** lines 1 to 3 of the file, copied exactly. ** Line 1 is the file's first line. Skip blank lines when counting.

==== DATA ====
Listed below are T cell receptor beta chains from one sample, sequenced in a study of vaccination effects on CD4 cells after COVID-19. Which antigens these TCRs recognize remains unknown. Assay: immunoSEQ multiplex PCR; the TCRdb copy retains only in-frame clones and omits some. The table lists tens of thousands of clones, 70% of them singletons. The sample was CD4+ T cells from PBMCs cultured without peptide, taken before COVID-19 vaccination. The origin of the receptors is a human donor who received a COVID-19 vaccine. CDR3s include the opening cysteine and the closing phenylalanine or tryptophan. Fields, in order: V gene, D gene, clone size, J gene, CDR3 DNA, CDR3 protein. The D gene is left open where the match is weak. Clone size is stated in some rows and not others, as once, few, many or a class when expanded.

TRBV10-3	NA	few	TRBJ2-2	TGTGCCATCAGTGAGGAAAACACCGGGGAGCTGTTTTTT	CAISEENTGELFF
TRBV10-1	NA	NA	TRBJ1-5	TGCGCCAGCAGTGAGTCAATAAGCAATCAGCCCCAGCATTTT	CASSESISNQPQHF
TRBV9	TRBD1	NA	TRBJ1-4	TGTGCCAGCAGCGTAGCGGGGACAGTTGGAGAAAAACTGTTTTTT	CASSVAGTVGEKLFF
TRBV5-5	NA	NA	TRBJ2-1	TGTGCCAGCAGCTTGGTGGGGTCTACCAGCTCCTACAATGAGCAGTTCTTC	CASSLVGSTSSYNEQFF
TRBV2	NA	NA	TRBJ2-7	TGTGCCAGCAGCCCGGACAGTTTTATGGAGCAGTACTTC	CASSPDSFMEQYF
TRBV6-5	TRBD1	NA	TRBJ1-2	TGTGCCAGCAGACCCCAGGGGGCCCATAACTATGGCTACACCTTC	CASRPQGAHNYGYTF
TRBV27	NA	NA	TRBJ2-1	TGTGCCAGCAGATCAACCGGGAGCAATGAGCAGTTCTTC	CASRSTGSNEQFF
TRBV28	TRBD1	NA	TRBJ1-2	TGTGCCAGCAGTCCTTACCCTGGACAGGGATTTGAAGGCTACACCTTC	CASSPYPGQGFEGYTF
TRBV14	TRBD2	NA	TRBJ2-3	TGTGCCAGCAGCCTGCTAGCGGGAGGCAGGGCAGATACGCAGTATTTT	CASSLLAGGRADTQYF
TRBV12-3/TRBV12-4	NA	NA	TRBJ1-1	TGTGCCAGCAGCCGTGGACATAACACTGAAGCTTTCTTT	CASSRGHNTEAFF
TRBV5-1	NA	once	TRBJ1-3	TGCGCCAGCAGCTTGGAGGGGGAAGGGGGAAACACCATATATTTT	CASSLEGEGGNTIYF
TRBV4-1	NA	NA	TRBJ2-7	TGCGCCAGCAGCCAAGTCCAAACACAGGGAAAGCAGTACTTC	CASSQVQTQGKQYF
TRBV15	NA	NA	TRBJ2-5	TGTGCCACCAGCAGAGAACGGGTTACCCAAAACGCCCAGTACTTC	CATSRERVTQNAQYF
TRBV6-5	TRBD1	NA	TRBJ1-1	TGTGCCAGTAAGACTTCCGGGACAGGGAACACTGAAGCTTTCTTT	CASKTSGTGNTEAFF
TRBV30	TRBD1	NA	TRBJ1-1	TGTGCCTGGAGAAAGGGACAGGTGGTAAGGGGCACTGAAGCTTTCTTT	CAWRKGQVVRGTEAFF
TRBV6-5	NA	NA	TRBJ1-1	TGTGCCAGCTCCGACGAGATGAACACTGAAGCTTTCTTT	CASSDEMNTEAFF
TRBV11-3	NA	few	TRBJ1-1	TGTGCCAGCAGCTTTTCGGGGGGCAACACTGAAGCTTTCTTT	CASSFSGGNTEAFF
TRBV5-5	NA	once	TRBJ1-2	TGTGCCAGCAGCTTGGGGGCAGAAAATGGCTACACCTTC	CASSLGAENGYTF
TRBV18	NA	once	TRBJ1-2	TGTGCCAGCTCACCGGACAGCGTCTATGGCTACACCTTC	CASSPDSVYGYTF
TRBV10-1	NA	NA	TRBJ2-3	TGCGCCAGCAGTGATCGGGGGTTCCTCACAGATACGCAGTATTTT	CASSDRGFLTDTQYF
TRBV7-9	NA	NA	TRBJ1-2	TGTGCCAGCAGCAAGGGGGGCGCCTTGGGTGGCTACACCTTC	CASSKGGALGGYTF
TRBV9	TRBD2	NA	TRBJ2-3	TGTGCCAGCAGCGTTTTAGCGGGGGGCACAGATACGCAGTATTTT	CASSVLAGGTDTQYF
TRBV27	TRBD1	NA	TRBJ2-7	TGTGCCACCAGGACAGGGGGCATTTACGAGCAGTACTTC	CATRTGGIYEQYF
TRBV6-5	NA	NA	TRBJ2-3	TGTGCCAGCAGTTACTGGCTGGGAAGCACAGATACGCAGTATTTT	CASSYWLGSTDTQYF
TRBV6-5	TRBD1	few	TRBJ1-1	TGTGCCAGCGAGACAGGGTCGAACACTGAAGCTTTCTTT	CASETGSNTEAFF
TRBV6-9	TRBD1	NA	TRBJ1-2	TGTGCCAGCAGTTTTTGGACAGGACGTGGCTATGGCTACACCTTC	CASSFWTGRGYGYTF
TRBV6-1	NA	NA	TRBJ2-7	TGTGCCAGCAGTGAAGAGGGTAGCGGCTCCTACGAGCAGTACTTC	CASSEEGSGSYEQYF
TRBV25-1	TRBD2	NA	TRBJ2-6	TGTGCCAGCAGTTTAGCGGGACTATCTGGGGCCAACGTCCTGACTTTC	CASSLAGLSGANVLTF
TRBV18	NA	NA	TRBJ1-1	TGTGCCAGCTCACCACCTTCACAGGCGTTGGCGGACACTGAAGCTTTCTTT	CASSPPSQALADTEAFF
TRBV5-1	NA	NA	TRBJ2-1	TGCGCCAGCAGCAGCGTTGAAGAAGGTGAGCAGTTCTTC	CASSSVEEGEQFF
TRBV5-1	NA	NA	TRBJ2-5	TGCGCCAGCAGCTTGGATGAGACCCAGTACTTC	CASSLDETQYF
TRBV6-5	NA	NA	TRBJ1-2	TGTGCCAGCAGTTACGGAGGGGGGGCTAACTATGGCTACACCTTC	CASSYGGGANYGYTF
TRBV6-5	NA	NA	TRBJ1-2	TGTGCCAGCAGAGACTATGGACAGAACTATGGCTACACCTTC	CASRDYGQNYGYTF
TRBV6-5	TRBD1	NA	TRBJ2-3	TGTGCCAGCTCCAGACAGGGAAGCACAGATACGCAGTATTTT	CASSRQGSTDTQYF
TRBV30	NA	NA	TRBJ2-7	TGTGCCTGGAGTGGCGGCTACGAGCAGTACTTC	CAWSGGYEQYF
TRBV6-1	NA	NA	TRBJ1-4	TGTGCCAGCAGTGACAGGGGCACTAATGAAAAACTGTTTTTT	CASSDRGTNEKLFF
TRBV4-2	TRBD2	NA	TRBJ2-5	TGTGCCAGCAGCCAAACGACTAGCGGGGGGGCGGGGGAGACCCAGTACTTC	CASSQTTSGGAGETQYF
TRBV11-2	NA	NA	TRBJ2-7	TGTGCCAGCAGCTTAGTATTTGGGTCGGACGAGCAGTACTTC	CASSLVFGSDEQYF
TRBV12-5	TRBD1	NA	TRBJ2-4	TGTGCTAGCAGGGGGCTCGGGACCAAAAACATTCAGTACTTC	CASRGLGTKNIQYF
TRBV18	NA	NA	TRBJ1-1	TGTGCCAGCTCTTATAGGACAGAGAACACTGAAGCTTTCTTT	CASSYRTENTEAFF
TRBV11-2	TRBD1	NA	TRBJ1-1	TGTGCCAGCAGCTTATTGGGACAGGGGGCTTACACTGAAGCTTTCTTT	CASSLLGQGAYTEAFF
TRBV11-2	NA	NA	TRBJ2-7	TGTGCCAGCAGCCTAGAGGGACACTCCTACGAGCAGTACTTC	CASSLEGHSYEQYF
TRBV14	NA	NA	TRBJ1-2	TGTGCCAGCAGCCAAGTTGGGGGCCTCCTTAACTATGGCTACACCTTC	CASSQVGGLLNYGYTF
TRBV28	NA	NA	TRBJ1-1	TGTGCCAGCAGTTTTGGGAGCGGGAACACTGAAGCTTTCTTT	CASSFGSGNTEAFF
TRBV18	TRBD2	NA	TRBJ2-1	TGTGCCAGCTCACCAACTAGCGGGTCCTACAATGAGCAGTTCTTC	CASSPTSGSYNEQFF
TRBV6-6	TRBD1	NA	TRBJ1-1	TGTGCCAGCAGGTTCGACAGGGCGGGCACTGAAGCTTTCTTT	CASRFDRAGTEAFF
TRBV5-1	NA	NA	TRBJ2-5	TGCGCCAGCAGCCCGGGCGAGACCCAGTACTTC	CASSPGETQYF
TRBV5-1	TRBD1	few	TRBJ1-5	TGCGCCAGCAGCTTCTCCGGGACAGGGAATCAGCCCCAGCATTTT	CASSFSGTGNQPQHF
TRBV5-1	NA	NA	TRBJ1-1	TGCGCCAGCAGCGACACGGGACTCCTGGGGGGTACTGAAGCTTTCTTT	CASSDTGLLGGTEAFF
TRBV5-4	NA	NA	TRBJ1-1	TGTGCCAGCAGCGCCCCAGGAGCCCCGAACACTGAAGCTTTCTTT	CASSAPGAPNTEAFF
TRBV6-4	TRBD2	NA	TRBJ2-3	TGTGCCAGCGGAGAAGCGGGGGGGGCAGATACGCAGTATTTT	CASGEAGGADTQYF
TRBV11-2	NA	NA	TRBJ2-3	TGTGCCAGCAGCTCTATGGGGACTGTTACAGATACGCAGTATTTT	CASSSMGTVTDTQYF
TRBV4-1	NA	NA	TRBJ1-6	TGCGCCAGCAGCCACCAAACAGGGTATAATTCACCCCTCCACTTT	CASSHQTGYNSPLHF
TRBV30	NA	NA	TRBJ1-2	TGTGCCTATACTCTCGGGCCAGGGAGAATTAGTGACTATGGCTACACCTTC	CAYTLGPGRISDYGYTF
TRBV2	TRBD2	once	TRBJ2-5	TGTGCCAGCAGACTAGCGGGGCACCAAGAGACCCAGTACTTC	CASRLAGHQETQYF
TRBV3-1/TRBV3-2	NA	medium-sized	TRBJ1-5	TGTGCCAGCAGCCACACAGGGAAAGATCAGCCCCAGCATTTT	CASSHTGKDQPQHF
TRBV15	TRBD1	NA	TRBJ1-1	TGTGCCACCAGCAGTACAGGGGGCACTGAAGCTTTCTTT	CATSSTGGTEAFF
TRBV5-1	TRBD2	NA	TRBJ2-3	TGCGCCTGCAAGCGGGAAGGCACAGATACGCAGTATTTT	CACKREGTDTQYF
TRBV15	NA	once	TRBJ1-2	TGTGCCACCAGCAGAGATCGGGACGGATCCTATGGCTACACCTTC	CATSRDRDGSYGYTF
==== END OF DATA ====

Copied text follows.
Listed below are T cell receptor beta chains from one sample, sequenced in a study of vaccination effects on CD4 cells after COVID-19. Which antigens these TCRs recognize remains unknown. Assay: immunoSEQ multiplex PCR; the TCRdb copy retains only in-frame clones and omits some. The table lists tens of thousands of clones, 70% of them singletons. The sample was CD4+ T cells from PBMCs cultured without peptide, taken before COVID-19 vaccination. The origin of the receptors is a human donor who received a COVID-19 vaccine. CDR3s include the opening cysteine and the closing phenylalanine or tryptophan. Fields, in order: V gene, D gene, clone size, J gene, CDR3 DNA, CDR3 protein. The D gene is left open where the match is weak. Clone size is stated in some rows and not others, as once, few, many or a class when expanded.

TRBV10-3	NA	few	TRBJ2-2	TGTGCCATCAGTGAGGAAAACACCGGGGAGCTGTTTTTT	CAISEENTGELFF
TRBV10-1	NA	NA	TRBJ1-5	TGCGCCAGCAGTGAGTCAATAAGCAATCAGCCCCAGCATTTT	CASSESISNQPQHF